Jack White tells Conan O’Brien he had no idea 'Seven Nation Army' would become a hit
Dun dun dun dun dun dun. Dun dun dun dun dun dun dun dun.
There has to be something surreal about writing a song that has become one of the most recognizable on the planet. Since its release 20 years ago, the hypnotic thump of The White Stripes’ “Seven Nation Army” has become synonymous with sporting events, and its 7-note bassline is one of the most
popular musical phrases
in rock history.
The funny thing is that Jack White had no idea the song would even be a hit when he wrote it.
White shared the story of the song’s creation with Conan O’Brien on his “Conan O’Brien Needs a Friend” podcast. The subject came up after O’Brien told the story of going to a Dodger game with White, and the song was played over the PA system.
Jack White Didn't Know "Seven Nation Army" Would Become An Anthem | Conan O'Brien Needs A Friend
White enjoys that the song has transcended his career and is no longer his own.
“It’s not mine anymore; it becomes folk music when things like that happen. The more people don’t know where it came from, the happier I am. You know, the more ubiquitous it becomes,” White said. “I’m sure many people chanting the melody have no idea what the song is or where it came from or whatever. It doesn’t matter anymore. It’s amazing.”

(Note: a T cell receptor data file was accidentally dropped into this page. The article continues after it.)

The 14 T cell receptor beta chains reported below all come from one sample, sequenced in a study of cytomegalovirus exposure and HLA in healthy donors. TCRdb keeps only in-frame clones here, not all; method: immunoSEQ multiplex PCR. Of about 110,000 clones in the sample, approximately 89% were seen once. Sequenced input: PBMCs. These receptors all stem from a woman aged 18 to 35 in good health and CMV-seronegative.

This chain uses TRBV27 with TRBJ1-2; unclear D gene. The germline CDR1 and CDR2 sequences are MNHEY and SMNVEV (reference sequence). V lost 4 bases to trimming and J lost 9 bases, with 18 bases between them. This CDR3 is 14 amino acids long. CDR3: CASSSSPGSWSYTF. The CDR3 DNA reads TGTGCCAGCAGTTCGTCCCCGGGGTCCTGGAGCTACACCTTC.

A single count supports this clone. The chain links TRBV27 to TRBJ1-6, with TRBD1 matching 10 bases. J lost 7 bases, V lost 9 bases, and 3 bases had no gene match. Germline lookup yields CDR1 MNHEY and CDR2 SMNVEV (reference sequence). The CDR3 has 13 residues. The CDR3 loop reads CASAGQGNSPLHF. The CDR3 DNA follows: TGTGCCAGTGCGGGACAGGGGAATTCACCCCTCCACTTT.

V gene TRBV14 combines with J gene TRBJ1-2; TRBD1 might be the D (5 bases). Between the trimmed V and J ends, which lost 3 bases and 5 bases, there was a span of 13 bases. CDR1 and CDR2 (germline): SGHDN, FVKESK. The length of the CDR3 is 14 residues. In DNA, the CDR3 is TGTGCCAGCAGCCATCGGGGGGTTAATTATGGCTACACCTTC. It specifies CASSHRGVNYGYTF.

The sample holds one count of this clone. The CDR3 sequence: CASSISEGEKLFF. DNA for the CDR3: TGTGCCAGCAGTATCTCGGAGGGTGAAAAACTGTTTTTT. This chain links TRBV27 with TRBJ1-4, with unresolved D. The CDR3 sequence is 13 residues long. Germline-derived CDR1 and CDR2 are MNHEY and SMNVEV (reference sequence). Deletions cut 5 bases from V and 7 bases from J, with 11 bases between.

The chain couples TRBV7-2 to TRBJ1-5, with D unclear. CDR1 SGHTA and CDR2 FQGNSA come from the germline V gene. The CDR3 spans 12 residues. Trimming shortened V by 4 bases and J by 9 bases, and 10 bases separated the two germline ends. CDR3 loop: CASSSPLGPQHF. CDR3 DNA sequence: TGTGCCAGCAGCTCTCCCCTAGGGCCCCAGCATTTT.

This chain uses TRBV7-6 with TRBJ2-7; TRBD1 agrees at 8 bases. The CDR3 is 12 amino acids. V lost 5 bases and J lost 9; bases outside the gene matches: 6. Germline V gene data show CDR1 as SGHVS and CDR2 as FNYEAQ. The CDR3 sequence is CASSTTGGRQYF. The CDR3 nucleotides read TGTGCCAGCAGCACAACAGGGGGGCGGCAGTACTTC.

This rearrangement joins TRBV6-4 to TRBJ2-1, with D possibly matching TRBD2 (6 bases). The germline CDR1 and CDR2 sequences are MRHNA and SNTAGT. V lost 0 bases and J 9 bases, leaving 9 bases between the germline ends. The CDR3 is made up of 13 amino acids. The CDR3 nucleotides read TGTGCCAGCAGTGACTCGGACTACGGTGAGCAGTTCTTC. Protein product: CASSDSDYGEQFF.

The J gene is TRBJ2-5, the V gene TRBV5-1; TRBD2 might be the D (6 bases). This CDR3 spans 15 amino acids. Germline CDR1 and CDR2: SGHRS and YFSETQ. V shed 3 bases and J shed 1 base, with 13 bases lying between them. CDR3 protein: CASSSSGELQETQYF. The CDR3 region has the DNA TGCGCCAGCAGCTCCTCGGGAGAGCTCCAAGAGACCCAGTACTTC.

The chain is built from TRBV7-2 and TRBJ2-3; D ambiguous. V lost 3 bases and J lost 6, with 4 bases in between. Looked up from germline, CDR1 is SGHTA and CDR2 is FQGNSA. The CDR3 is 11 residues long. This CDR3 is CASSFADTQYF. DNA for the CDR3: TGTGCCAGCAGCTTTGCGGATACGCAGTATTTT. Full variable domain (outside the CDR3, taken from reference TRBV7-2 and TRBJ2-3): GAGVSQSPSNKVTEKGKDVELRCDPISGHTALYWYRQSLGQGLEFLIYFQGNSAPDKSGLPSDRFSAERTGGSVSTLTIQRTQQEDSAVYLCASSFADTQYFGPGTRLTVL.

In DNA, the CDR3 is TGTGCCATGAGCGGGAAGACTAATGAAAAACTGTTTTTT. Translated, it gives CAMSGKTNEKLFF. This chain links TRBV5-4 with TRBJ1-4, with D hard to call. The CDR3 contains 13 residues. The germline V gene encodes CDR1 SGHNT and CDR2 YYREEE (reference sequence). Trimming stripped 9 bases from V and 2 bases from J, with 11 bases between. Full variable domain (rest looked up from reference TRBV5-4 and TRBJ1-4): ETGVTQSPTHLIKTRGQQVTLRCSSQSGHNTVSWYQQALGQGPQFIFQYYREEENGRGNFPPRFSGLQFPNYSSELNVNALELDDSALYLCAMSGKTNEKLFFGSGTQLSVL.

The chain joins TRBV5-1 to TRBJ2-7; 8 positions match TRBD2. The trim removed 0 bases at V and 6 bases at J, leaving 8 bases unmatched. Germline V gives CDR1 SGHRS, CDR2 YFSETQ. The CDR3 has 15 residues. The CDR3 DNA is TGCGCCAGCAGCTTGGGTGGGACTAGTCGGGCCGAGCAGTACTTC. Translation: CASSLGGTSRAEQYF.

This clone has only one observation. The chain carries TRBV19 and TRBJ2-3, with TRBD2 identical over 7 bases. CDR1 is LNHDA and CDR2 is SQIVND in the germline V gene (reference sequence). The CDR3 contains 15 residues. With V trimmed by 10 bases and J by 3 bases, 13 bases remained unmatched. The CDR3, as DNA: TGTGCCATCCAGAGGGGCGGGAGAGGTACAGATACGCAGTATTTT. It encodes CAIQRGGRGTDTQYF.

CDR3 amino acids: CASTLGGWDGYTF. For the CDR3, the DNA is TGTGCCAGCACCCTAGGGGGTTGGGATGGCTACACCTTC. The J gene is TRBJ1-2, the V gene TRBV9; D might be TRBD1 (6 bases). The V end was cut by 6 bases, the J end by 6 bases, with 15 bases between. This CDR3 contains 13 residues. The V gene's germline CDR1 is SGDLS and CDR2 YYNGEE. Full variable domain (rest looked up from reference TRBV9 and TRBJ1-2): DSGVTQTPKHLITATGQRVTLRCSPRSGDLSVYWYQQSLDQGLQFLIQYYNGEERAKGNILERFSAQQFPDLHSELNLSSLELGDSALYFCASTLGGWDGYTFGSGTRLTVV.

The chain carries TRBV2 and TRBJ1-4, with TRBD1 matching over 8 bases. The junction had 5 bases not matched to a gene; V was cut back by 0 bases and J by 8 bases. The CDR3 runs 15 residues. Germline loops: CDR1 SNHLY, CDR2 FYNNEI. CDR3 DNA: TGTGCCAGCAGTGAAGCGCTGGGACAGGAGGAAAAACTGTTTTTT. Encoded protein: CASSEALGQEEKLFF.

White also noted that he never anticipated the song would be a hit, adding that his label was initially reluctant to release it as a single.
“Other things we were working on, we thought were way more interesting,” he admitted. “No one ever knows; the label didn’t want to release it as a single. It just shows, even when you’ve got it right in front of your face, you still don’t know because you don’t know what’s going to connect with other people.”